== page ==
A comparison of cirrus cloud observations from the NASA ATTREX-3 field mission with simulations from the NCAR atmospheric CESM model (CAM5) coupled with an advanced cirrus cloud model (CARMA).

Tuesday, 16 December 2014
Christopher Maloney, University of Colorado at Boulder, Boulder, CO, United States, Owen B Toon, Univ Colorado Boulder, Boulder, CO, United States, Charles Bardeen, NCAR Earth Systems Laboratory, UTLS Studies, Boulder, CO, United States, Glenn S Diskin, NASA Langley Research Ctr, Hampton, VA, United States, Matthew J McGill, NASA Goddard SFC, Greenbelt, MD, United States, Andrew W Rollins, NOAA Boulder, Boulder, CO, United States, Troy D Thornberry, NOAA ESRL, Boulder, CO, United States and Sarah Woods, SPEC Inc, Boulder, CO, United States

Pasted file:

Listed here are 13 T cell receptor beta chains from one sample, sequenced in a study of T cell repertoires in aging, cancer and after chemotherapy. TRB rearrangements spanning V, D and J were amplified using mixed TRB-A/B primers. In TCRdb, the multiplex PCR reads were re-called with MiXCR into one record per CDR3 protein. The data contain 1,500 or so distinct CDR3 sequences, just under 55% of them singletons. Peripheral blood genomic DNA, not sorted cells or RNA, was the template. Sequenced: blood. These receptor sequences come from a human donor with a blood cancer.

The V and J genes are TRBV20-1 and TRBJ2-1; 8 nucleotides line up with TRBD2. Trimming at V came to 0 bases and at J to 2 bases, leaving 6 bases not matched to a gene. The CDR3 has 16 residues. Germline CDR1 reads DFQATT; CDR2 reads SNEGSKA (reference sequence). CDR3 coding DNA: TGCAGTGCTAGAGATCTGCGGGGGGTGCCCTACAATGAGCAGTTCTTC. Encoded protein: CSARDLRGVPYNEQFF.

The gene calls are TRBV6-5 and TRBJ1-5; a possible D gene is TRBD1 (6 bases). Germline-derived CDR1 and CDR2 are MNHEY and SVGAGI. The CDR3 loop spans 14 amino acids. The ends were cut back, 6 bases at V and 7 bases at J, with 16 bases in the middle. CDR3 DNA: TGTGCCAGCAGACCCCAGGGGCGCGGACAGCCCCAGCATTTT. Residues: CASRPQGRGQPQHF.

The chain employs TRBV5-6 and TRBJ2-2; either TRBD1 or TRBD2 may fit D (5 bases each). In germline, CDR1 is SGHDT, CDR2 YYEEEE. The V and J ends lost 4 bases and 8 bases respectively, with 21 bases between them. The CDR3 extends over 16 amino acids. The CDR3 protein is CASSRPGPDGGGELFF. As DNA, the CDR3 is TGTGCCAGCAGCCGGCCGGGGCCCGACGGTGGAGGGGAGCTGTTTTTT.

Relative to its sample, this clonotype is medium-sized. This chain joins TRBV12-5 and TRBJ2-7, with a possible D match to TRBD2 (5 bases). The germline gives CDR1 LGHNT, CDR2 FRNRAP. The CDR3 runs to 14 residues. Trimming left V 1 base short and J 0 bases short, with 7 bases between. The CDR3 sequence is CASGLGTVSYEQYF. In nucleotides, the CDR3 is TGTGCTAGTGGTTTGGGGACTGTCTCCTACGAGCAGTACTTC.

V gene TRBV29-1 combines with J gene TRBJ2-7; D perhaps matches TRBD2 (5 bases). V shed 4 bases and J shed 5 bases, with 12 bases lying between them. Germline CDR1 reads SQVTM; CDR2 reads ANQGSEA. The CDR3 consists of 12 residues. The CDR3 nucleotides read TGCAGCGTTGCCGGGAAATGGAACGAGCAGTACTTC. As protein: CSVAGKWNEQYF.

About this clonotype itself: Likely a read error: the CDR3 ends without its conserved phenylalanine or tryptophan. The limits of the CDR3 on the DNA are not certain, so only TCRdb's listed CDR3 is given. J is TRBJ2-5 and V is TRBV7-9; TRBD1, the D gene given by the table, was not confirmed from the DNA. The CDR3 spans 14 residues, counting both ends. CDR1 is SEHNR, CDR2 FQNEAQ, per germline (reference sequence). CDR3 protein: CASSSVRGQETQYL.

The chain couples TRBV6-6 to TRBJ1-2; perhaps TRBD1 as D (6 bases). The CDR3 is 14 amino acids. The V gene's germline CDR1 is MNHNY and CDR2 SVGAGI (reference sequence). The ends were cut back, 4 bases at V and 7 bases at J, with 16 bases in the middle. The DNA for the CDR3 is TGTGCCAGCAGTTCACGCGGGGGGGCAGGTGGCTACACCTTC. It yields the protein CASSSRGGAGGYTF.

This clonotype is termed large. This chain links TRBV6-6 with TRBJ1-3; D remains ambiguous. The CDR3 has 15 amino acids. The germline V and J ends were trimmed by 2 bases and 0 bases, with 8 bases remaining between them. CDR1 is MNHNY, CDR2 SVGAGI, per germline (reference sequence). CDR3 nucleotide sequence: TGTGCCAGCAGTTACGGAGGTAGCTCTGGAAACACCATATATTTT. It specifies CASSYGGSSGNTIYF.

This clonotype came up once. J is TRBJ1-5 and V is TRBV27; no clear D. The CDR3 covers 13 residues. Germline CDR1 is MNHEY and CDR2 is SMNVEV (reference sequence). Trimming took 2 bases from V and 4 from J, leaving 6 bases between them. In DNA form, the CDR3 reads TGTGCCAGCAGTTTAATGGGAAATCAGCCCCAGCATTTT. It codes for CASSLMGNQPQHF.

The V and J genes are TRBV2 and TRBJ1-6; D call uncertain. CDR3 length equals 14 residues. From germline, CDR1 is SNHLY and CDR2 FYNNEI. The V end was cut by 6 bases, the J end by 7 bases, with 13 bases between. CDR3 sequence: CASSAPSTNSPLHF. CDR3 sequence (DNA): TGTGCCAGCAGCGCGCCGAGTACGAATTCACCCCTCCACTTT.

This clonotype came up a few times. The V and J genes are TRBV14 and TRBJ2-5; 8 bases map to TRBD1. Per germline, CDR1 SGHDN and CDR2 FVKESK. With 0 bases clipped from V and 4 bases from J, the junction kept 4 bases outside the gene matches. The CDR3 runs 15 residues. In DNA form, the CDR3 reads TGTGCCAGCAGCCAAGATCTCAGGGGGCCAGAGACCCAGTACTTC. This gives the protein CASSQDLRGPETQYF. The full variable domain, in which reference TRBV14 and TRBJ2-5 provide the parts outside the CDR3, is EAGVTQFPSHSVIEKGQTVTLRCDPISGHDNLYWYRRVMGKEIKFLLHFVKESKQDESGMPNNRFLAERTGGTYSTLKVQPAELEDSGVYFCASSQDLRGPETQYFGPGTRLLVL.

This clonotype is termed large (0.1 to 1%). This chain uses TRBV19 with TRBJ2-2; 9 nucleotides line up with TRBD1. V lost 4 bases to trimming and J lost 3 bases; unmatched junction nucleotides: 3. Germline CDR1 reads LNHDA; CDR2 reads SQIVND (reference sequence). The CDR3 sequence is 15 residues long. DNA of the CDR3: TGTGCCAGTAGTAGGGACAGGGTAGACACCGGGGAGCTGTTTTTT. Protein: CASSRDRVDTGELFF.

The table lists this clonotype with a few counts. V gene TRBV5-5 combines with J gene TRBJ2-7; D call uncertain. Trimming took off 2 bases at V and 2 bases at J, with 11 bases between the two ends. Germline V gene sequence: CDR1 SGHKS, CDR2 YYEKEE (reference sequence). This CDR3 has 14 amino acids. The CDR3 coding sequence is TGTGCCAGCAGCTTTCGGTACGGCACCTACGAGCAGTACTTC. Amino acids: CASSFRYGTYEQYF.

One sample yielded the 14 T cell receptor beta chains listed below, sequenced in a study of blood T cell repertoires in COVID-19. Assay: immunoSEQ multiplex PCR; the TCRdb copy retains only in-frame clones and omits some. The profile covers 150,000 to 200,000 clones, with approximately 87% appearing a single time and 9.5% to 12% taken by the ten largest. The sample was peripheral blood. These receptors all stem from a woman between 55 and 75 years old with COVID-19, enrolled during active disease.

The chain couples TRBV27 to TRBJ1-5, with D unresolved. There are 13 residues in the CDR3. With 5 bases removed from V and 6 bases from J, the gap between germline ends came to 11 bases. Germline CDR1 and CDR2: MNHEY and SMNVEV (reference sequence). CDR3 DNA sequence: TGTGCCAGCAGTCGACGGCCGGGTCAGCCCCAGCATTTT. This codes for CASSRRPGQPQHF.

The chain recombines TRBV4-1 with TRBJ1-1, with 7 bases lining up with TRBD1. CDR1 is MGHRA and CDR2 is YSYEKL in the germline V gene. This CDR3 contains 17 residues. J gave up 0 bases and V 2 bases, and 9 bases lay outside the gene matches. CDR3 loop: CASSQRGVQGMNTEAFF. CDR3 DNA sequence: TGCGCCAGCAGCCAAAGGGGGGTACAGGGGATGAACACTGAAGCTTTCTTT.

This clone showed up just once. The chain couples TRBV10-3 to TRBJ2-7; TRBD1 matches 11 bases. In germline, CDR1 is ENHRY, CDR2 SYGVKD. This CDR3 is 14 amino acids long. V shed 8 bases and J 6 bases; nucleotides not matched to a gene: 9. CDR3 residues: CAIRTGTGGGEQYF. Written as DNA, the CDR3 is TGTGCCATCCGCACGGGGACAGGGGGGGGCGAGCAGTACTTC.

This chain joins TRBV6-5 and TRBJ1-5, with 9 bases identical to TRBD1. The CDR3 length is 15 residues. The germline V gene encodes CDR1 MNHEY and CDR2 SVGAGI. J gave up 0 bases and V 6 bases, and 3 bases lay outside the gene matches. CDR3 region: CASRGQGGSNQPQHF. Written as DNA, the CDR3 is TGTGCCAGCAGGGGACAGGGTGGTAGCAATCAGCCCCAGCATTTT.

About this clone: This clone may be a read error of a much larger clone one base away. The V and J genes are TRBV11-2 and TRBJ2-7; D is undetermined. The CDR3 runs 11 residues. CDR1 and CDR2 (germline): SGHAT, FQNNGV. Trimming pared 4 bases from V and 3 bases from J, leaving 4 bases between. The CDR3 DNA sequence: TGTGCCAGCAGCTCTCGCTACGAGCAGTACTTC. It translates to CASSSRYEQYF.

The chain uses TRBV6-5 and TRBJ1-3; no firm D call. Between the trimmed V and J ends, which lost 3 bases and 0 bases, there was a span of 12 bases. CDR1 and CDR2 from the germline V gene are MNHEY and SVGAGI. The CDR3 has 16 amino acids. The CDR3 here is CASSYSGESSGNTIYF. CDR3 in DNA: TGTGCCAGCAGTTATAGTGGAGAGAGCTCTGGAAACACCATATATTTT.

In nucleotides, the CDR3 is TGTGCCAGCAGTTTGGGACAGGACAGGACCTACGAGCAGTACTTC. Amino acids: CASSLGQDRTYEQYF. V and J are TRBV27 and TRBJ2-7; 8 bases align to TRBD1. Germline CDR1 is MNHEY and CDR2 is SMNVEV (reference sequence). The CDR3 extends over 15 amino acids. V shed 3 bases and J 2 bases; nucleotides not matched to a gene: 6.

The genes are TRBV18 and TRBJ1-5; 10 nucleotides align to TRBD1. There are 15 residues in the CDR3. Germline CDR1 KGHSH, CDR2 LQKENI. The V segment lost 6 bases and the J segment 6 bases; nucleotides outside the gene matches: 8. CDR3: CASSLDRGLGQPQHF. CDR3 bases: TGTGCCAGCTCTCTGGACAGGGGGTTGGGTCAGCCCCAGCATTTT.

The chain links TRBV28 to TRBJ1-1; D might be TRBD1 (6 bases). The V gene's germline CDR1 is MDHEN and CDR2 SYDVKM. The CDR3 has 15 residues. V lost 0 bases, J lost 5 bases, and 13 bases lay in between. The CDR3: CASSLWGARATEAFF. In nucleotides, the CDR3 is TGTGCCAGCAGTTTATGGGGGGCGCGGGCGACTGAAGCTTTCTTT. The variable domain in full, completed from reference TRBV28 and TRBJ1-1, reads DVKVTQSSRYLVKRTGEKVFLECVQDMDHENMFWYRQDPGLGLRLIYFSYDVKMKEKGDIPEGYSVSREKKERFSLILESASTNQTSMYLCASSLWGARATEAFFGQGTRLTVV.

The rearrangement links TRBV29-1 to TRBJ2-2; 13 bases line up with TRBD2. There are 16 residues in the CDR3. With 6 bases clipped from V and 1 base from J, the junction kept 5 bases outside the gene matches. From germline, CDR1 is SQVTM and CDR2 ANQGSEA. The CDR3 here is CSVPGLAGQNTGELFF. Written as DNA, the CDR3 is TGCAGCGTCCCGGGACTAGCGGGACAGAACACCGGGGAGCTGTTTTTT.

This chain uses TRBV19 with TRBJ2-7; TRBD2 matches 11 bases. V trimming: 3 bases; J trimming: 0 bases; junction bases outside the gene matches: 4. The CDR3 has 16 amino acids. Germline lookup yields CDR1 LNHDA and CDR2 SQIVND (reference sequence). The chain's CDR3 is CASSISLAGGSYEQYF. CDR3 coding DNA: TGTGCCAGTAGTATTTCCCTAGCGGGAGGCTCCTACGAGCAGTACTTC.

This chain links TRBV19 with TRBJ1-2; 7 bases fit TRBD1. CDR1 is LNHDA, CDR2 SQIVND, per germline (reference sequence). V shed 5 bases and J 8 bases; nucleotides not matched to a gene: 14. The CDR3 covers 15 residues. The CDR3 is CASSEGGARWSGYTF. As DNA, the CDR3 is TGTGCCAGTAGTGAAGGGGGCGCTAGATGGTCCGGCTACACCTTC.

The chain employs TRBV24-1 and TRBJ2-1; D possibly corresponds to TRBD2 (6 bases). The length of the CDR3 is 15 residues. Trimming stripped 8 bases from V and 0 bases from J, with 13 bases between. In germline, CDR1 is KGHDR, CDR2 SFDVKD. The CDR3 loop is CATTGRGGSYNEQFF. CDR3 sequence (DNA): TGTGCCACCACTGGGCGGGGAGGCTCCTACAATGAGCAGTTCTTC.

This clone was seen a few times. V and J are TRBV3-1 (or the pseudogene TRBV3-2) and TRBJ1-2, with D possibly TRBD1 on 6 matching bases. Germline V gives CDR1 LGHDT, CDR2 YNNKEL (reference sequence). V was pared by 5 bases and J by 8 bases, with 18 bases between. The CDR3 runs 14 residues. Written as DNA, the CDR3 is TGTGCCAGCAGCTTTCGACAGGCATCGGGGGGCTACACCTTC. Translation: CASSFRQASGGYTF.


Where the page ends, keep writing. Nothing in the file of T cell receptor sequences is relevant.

Cirrus clouds play an important role in the vertical transport of water vapor between the upper troposphere and lower stratosphere in the Tropical Tropopause Layer (TTL). Unfortunately, the physical limitations of observing the TTL and the model uncertainty surrounding cirrus clouds prevent a full understanding of the properties of cirrus and their role in water vapor transport. However, recently NASA’s ATTREX 3 field mission was undertaken to observe water vapor and cirrus properties in the TTL. The high altitude Global Hawk aircraft gathered a unique in-situ data set from the tropical Western Pacific. This region is known to be crucial for the upward motion of water vapor and chemical transport in the atmosphere, but has been observed infrequently. With the ATTREX data, we investigate the differences between in situ and anvil cirrus, and we assess the relative frequency of heterogeneous and homogenous ice nucleation. Alongside the observational data, we ran NCAR’s CESM model and coupled it to an advanced cirrus model (CARMA). The model was run at a 1x1 degree resolution along the aircraft’s flight track to simulate the observations. We compare the CAM5/CARMA simulations to the aircraft observations to investigate the effectiveness of the model in reproducing the aircraft data.